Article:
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JoshB
Quartz | Level 8

Hello all,

 

I have an interesting (to me anyway) problem that I've never come across before.

 

I have two datasets that are in the 10s-100s of millions of rows that I need to do some match merging on. However, the KEY from dataset 1 is contained within a longer string in a variable on dataset 2. I need to look for that key in dataset 2 by a substr/index/find type function to indicate a match. After a match has been found in that manner.. I need to check a second match criteria.

 

Some test data can be created with these data steps. In the data BASE.KEY must be found inside of LOOK.KEY2.. If match is found, check that BASE.AMT = LOOK.AMT2 and return LOOK.REF on the output dataset.

 

data base;
  informat key :$10. amt :8.;
  input key $ amt ;
  datalines;
z911023712 5132
z082182497 1123
9182739499 1157
car1291011 1777
;;;

data look;
  informat key2 :$20. amt2 :8. ref :$10. ;
  input key2 $ amt2 ref $;
  datalines;
askjz911023712aslk 5132 metadata1
nnsslkjdz082182497 1500 2metadata
car12910111298108z 1777 datameta3
;;;

 

I don't think PROC SQL is feasible as I can only see a non optimized cartesian join being required using (i.e.)

 

proc sql;
  create table together as
   select t1.* , t2.*
   from base t1 , look t2
   where index(t1.key,t2.key2)>0
quit;

 

The other option I've thought about would be a data step multiple set/point to loop through all observations in the LOOK dataset until finding a match to the key on the BASE dataset .. then checking the second condition. But this seems very computationally expensive as well.

 

Any thoughts or observations you could share from experience?

 

Thanks

1 ACCEPTED SOLUTION

Accepted Solutions
ballardw
Super User

With the numbers of records involved I would consider what my definition of "key" means. Perhaps one of the keys originally was created by combining elements and possibly could be reversed back.

 

But perhaps turning the problem around might work: match on the amount first such as a left join and then use the where to subset that result.

 

proc sql;
  create table together as
   select t1.* , t2.*
   from base t1 left join look t2
   on t1.amt=t2.amt2
   where index(t1.key,t2.key2)>0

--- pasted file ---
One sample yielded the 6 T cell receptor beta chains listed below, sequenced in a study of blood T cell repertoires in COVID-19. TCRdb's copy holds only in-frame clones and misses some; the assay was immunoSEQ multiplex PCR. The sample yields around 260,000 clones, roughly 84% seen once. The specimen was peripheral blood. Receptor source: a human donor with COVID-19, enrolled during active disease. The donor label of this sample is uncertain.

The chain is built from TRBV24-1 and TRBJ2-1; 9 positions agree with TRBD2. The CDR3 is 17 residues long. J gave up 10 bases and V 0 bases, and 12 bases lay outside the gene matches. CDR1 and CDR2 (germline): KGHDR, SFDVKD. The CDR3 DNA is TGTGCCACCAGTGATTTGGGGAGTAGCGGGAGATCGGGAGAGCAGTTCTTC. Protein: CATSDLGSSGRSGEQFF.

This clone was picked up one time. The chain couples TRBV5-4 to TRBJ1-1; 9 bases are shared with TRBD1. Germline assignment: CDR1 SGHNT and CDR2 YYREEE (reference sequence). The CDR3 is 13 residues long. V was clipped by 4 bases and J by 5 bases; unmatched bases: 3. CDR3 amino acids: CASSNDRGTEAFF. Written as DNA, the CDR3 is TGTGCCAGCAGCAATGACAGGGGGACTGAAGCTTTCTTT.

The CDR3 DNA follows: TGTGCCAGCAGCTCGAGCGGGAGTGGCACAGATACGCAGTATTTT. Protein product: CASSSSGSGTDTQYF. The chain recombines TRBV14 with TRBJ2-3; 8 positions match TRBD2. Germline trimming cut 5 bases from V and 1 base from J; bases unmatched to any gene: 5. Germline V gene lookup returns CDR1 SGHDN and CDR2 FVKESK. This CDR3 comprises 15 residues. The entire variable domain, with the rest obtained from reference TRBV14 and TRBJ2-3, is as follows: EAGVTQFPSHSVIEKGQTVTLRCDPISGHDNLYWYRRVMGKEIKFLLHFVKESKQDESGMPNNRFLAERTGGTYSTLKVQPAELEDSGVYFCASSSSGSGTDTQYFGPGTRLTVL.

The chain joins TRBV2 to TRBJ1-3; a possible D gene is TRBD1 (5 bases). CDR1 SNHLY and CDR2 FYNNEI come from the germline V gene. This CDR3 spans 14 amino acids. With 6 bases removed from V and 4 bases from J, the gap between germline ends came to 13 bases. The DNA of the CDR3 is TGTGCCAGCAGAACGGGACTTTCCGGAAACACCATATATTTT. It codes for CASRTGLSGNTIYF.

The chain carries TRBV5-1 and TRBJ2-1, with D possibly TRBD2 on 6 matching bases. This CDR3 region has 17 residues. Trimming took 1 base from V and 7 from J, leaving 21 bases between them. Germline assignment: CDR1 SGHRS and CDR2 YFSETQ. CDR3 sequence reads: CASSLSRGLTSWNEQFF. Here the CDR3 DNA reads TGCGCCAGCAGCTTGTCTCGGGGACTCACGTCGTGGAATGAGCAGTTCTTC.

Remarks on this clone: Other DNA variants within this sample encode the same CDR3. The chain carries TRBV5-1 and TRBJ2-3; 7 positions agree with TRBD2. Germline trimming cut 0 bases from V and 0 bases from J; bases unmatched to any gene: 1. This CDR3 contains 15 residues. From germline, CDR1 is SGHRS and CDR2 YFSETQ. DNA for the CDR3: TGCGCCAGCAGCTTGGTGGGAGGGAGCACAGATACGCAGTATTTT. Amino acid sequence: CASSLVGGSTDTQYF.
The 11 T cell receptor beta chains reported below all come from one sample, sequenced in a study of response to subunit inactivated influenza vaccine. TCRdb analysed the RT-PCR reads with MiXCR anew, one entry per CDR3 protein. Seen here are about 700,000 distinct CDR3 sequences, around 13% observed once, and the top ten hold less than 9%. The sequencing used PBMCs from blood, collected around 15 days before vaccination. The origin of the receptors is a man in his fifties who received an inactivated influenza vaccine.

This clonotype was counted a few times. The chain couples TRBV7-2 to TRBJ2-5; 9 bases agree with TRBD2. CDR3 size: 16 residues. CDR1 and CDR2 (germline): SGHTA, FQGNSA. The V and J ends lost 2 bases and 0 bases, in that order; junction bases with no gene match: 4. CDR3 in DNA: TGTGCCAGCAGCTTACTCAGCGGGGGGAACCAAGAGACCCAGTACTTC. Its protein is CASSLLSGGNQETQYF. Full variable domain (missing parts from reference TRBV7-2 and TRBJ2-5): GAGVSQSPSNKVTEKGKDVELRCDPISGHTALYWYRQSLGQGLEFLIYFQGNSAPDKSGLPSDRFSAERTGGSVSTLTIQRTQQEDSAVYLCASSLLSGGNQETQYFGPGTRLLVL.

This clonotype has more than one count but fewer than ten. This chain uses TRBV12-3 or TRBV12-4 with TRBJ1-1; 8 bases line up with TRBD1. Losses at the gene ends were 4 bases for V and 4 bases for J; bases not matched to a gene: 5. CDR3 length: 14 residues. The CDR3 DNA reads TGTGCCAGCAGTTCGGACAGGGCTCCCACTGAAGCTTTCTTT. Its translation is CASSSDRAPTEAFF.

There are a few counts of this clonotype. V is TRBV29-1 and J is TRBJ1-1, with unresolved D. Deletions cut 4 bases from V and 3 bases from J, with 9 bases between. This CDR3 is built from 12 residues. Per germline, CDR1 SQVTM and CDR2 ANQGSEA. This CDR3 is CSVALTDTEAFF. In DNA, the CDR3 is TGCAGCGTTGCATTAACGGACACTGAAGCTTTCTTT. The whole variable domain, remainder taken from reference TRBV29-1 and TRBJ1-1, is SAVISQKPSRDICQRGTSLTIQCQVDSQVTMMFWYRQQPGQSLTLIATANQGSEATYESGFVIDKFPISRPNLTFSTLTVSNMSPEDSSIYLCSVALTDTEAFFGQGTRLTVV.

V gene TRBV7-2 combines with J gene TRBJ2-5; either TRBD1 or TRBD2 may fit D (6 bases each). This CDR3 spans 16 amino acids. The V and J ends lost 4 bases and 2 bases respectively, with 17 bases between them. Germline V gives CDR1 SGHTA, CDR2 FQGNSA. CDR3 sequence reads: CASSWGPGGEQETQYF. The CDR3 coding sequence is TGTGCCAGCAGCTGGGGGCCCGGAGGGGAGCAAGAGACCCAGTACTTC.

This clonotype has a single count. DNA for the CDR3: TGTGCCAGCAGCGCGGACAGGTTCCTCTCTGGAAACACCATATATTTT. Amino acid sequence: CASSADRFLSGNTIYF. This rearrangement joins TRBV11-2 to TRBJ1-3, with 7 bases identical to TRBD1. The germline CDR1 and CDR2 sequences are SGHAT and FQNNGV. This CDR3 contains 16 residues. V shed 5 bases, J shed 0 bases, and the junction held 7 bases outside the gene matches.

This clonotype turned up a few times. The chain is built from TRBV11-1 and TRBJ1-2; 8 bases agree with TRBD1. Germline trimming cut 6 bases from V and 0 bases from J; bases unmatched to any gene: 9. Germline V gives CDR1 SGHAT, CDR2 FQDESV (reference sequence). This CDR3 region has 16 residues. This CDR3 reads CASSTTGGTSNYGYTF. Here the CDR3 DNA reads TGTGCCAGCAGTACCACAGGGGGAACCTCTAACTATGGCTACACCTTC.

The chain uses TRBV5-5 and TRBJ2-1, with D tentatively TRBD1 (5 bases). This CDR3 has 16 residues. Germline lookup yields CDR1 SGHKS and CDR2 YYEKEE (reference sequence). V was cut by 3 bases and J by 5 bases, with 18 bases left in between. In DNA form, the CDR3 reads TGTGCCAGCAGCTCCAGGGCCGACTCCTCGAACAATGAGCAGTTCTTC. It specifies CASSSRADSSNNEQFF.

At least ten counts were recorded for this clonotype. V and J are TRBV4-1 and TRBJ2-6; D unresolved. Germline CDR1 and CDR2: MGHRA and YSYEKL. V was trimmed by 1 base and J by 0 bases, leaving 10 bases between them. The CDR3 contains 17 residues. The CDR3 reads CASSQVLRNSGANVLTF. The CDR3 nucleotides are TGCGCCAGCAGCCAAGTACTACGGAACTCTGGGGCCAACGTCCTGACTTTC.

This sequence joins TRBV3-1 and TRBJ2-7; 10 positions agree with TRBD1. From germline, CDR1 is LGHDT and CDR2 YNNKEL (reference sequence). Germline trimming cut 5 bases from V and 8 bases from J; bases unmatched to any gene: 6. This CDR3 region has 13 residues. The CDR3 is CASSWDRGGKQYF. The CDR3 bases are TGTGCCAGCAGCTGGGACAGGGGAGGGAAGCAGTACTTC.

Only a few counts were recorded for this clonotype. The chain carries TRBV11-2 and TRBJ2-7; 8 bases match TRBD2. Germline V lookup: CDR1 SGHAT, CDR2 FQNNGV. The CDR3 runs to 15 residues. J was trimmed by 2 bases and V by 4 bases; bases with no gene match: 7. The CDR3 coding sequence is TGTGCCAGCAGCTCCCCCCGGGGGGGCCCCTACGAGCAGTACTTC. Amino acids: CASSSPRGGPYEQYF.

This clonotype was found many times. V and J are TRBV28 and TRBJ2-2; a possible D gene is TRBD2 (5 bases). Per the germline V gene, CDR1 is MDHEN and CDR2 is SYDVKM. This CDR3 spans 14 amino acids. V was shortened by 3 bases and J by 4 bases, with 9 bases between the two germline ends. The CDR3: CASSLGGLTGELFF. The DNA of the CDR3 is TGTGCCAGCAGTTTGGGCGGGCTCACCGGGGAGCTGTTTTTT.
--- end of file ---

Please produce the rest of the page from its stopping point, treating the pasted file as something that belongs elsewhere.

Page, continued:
;
quit;

View solution in original post

5 REPLIES 5
ballardw
Super User

With the numbers of records involved I would consider what my definition of "key" means. Perhaps one of the keys originally was created by combining elements and possibly could be reversed back.

 

But perhaps turning the problem around might work: match on the amount first such as a left join and then use the where to subset that result.

 

proc sql;
  create table together as
   select t1.* , t2.*
   from base t1 left join look t2
   on t1.amt=t2.amt2
   where index(t1.key,t2.key2)>0
   ;
quit;
JoshB
Quartz | Level 8

The keys here were made up and aren't 'keys' by any means.. Was only using this to illustrate the task at hand as I can't post the actual data involved.

 

I hadn't thought about switching the order.. I can give that a shot and see how it performs.

 

Thanks.

ballardw
Super User

Another approach might be to create two datasets that are only the distinct key values and use the logic to join them to create an intermediate look up table. Then you join with that in subquery.

something like:

 

proc sql;
   create table lookup as
   select a.key,b.key2
   from (select distinct key  from base) as a,
        (select distinct key2 from look) as b
   where index(a.key,b.key2)>0
   ;
   create table want as 
   select t1.*, t2.* 
   from base as t1 left join
     (
      select * 
      from LookUp left join Look on
      LookUp.Key2=Look.Key2
     ) as t2 on
     Base.key =t2.key
   ;
quit;

Performance may still be an issue depending on how many unique values for the keys are.

 

 

I do say that I would still be concerned about the potential of Key having a value like 123456 on one record and 1234567 on another. Both would then match a Key2 that the second Key value matched.

PGStats
Opal | Level 21

You might want to try using a view that generates all the possible key substrings. It could be efficient, depending on how SAS optimizes the joins.

 

data base;
  length key $10 amt 8;
  input key amt ;
  datalines;
z911023712 5132
z082182497 1123
9182739499 1157
car1291011 1777
;

data look;
  length key2 $20 amt2 8 ref $10;
  input key2 amt2 ref;
  datalines;
askjz911023712aslk 5132 metadata1
nnsslkjdz082182497 1500 2metadata
car12910111298108z 1777 datameta3
;

data looksub / view=looksub;
set look;
do i = 1 to 11;
    key = substr(key2, i, 10);
    output;
    end;
drop i key2;
run;

proc sql;
create table want as
select a.key, b.ref
from base as a inner join looksub as b on a.key=b.key;
quit; 
PG
Ksharp
Super User

Like this:

 

data base;
  informat key $10. ;
  input key $ amt ;
  datalines;
z911023712 5132
z082182497 1123
9182739499 1157
car1291011 1777
;;;

data look;
  informat key2 $20. amt2 ref $10. ;
  input key2 $ amt2 ref $;
  datalines;
askjz911023712aslk 5132 metadata1
nnsslkjdz082182497 1500 2metadata
car12910111298108z 1777 datameta3
;;;
proc sql;
select b.*,a.*
 from base as a,look as b
  where b.key2 contains strip(a.key);
quit;

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